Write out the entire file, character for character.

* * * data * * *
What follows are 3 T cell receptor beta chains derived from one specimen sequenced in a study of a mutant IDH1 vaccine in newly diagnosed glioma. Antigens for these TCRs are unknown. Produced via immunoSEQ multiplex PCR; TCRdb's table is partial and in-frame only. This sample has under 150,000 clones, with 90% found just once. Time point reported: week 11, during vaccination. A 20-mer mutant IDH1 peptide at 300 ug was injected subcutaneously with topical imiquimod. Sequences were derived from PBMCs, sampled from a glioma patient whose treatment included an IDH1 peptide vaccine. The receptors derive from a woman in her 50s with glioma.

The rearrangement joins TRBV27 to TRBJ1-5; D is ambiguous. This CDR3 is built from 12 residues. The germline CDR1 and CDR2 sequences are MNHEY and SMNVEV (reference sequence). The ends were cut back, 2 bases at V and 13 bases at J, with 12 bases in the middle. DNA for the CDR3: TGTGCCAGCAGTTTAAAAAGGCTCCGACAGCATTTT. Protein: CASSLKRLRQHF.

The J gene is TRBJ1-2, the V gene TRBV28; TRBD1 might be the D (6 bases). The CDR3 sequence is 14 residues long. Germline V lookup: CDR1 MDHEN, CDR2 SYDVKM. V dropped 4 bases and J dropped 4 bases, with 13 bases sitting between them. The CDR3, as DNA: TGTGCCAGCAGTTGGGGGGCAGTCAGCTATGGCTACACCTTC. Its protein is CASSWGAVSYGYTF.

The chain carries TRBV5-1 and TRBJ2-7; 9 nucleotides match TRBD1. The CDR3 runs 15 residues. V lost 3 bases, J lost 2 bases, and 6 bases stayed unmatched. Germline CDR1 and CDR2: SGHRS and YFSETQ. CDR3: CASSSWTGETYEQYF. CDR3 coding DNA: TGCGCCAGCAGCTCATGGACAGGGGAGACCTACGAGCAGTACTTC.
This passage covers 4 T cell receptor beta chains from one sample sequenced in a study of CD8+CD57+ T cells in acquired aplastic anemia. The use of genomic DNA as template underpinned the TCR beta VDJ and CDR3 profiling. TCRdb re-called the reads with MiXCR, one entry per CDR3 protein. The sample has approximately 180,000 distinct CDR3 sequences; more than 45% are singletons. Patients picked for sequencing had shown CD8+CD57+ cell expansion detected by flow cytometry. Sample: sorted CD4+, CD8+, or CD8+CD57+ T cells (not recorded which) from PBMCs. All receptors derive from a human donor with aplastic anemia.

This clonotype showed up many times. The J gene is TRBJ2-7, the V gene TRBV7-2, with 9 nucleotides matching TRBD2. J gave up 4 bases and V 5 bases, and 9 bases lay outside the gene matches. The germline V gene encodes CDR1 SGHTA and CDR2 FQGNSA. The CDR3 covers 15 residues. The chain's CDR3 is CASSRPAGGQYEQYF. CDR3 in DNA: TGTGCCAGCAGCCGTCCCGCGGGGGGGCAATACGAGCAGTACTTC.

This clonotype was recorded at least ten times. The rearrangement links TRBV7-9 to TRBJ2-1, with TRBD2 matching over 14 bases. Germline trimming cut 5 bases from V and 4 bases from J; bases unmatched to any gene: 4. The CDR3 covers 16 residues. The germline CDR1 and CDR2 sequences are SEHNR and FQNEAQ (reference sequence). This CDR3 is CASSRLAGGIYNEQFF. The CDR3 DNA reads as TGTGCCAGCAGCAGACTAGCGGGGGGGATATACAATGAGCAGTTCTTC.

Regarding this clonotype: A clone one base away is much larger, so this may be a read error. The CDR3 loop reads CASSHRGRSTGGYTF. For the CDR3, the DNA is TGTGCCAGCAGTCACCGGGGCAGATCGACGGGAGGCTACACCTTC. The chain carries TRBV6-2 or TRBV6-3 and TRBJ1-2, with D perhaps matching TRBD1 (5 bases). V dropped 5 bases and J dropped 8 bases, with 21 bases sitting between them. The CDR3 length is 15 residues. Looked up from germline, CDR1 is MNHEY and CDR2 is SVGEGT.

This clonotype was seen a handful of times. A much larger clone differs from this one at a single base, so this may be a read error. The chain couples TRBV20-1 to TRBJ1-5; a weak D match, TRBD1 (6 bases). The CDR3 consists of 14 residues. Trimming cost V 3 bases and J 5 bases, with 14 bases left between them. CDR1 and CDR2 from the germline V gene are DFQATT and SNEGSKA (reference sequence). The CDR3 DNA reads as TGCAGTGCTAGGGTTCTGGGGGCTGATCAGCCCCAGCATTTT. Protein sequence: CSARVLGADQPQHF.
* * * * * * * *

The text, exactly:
What follows are 3 T cell receptor beta chains derived from one specimen sequenced in a study of a mutant IDH1 vaccine in newly diagnosed glioma. Antigens for these TCRs are unknown. Produced via immunoSEQ multiplex PCR; TCRdb's table is partial and in-frame only. This sample has under 150,000 clones, with 90% found just once. Time point reported: week 11, during vaccination. A 20-mer mutant IDH1 peptide at 300 ug was injected subcutaneously with topical imiquimod. Sequences were derived from PBMCs, sampled from a glioma patient whose treatment included an IDH1 peptide vaccine. The receptors derive from a woman in her 50s with glioma.

The rearrangement joins TRBV27 to TRBJ1-5; D is ambiguous. This CDR3 is built from 12 residues. The germline CDR1 and CDR2 sequences are MNHEY and SMNVEV (reference sequence). The ends were cut back, 2 bases at V and 13 bases at J, with 12 bases in the middle. DNA for the CDR3: TGTGCCAGCAGTTTAAAAAGGCTCCGACAGCATTTT. Protein: CASSLKRLRQHF.

The J gene is TRBJ1-2, the V gene TRBV28; TRBD1 might be the D (6 bases). The CDR3 sequence is 14 residues long. Germline V lookup: CDR1 MDHEN, CDR2 SYDVKM. V dropped 4 bases and J dropped 4 bases, with 13 bases sitting between them. The CDR3, as DNA: TGTGCCAGCAGTTGGGGGGCAGTCAGCTATGGCTACACCTTC. Its protein is CASSWGAVSYGYTF.

The chain carries TRBV5-1 and TRBJ2-7; 9 nucleotides match TRBD1. The CDR3 runs 15 residues. V lost 3 bases, J lost 2 bases, and 6 bases stayed unmatched. Germline CDR1 and CDR2: SGHRS and YFSETQ. CDR3: CASSSWTGETYEQYF. CDR3 coding DNA: TGCGCCAGCAGCTCATGGACAGGGGAGACCTACGAGCAGTACTTC.
This passage covers 4 T cell receptor beta chains from one sample sequenced in a study of CD8+CD57+ T cells in acquired aplastic anemia. The use of genomic DNA as template underpinned the TCR beta VDJ and CDR3 profiling. TCRdb re-called the reads with MiXCR, one entry per CDR3 protein. The sample has approximately 180,000 distinct CDR3 sequences; more than 45% are singletons. Patients picked for sequencing had shown CD8+CD57+ cell expansion detected by flow cytometry. Sample: sorted CD4+, CD8+, or CD8+CD57+ T cells (not recorded which) from PBMCs. All receptors derive from a human donor with aplastic anemia.

This clonotype showed up many times. The J gene is TRBJ2-7, the V gene TRBV7-2, with 9 nucleotides matching TRBD2. J gave up 4 bases and V 5 bases, and 9 bases lay outside the gene matches. The germline V gene encodes CDR1 SGHTA and CDR2 FQGNSA. The CDR3 covers 15 residues. The chain's CDR3 is CASSRPAGGQYEQYF. CDR3 in DNA: TGTGCCAGCAGCCGTCCCGCGGGGGGGCAATACGAGCAGTACTTC.

This clonotype was recorded at least ten times. The rearrangement links TRBV7-9 to TRBJ2-1, with TRBD2 matching over 14 bases. Germline trimming cut 5 bases from V and 4 bases from J; bases unmatched to any gene: 4. The CDR3 covers 16 residues. The germline CDR1 and CDR2 sequences are SEHNR and FQNEAQ (reference sequence). This CDR3 is CASSRLAGGIYNEQFF. The CDR3 DNA reads as TGTGCCAGCAGCAGACTAGCGGGGGGGATATACAATGAGCAGTTCTTC.

Regarding this clonotype: A clone one base away is much larger, so this may be a read error. The CDR3 loop reads CASSHRGRSTGGYTF. For the CDR3, the DNA is TGTGCCAGCAGTCACCGGGGCAGATCGACGGGAGGCTACACCTTC. The chain carries TRBV6-2 or TRBV6-3 and TRBJ1-2, with D perhaps matching TRBD1 (5 bases). V dropped 5 bases and J dropped 8 bases, with 21 bases sitting between them. The CDR3 length is 15 residues. Looked up from germline, CDR1 is MNHEY and CDR2 is SVGEGT.

This clonotype was seen a handful of times. A much larger clone differs from this one at a single base, so this may be a read error. The chain couples TRBV20-1 to TRBJ1-5; a weak D match, TRBD1 (6 bases). The CDR3 consists of 14 residues. Trimming cost V 3 bases and J 5 bases, with 14 bases left between them. CDR1 and CDR2 from the germline V gene are DFQATT and SNEGSKA (reference sequence). The CDR3 DNA reads as TGCAGTGCTAGGGTTCTGGGGGCTGATCAGCCCCAGCATTTT. Protein sequence: CSARVLGADQPQHF.